Schools need police officers in the 21st century

By Daniel Dunkle | Jan 10, 2019

Many of you will remember the old '70s song, "Stuck in the Middle with You" by Stealers Wheel.

I think that expression captures what it is like for middle-class, moderate working people in this country. We are constantly caught up in a debate between two groups of ideological extremists, one on the right and one on the left.

It's been about 20 years since Columbine, and we have since seen news reports over and over in which some person, who is either evil or crazy or hurting enough, goes around a school (or office or church or nightclub) shooting people indiscriminately. This person almost always ends up dead themselves, either shot by the cops or his own hand. These events leave in their wake shattered families, broken communities, hollow-eyed parents. Seldom is there any sense of justice. No trial. No answers as to why.

And for 20 years, we have consistently done nothing about this, because we are paralyzed between our two parties' competing worldviews.

One possible response that has been used in other countries when these things have happened is to increase gun control. I supported this idea originally. It makes sense to ban assault rifles and semi-automatic and automatic weapons that can fire round after round with only the briefest of pauses to reload. These are weapons of war, not what is needed for simple home protection or hunting. There was a logic to that. Certainly increased background checks and closing loopholes such as private sales seemed like good commonsense measures.

I never saw this as the entire solution. Because for me, with two kids in public schools, the only real solution is to increase security at schools, but I thought gun control could be a step in the right direction.

However, I have come to grips with the fact that we are not going to see any significant gun control in America in my lifetime.

If we didn't do it after Sandy Hook, we're not going to do it.

Americans have a different relationship with guns than those in other countries. It's ingrained in our DNA. Ours is a nation born in rebellion. And the 2nd Amendment is there because the crafters of the Constitution had needed arms to win our independence.

Gun rights advocates believe any compromise, even on background checks, sends us down the slippery slope to wide-ranging gun bans. And to give them credit where credit is due, I suppose there is something to be said for a society in which the government is more afraid of its people than ithe people are of government.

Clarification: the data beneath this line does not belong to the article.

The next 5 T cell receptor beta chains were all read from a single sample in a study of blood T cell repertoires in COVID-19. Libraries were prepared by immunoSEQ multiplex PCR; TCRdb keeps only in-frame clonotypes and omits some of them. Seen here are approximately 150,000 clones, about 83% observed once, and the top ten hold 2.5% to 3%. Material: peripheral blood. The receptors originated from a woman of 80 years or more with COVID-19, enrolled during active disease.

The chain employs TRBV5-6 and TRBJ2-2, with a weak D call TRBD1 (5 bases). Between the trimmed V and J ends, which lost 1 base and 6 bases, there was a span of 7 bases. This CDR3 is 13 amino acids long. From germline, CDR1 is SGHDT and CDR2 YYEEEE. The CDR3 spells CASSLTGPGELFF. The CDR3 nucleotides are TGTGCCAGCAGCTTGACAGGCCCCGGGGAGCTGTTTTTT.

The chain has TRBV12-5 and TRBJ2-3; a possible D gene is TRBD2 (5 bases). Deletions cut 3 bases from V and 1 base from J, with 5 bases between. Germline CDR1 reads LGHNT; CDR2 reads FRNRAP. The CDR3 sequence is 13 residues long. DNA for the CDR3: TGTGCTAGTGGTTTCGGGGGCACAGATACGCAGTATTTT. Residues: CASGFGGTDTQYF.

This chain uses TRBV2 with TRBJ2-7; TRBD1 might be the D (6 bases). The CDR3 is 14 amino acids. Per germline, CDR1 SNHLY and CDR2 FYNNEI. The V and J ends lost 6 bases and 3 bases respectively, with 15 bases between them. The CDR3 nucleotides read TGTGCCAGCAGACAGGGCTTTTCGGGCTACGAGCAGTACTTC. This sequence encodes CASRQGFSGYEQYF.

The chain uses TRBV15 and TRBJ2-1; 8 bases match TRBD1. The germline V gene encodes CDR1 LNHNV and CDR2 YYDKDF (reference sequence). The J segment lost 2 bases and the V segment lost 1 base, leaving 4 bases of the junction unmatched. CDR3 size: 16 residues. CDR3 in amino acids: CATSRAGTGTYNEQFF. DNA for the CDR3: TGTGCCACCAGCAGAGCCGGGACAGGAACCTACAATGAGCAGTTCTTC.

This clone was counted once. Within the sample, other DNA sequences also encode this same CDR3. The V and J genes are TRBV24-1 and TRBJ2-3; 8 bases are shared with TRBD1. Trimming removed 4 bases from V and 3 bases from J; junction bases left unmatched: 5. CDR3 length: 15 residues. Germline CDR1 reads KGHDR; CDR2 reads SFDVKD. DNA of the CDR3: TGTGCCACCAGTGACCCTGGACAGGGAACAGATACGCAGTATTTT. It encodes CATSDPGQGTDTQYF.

Even if we banned all guns tomorrow, there would still be hundreds of millions of guns in this country now being bought and sold through a black market.

As a pragmatist, I have accepted that this is how it is, but I still have that tricky problem of having two children in public schools.

To me, it makes sense to put armed police officers in every school and keep them on hand every minute that school is in session. I want them to be trained and I want them ready to return fire.

But the other side, the left, has a problem with this. They argue that any gun, even a gun in the hands of a trained police officer, increases danger. They also are concerned about the students living in a police state, where they will have increased accountability for drug and other offenses.

I don't think those who raise these concerns are entirely wrong. I have no problem with police officers and school officials dealing with drug and substance offenses, though I feel the level of accountability that a person faces when they are young should not be too high. Zero tolerance with teens is silly. What teen doesn't require tolerance? I certainly did.

But I have known a lot of local police officers. They are not the people you are seeing in the national news doing things wrong. We have good local people who are part of this community who care about our kids and who have handled very tough situations well. I have seen stories where local police managed to keep anyone from being hurt, and would argue that in some other parts of the country, someone would have ended up shot.

We cannot hide our heads in the sand and just hope that it does not happen here. We have had threats to our schools. We need to take action to protect our children.

All this is to say that I support RSU 13 hiring school resource officers and would support any increase in security that helps keep my children safer.

I wish we could go back to the way things were before Pandora's box was opened. When I was a kid, my biggest concerns in high school were what movie I was seeing on Friday and whether I was going to pass algebra.

However, we have to deal with the reality of today as adults with clear eyes, and we have to do what is possible and pragmatic even if it is not what is ideal.

We're going to have to make a compromise and add security to avoid staying stuck in the middle forever.

Daniel Dunkle is editor of The Courier-Gazette and The Camden Herald, and author of the novel, "The Scrimshaw Worm." He lives in Rockland and can be reached at

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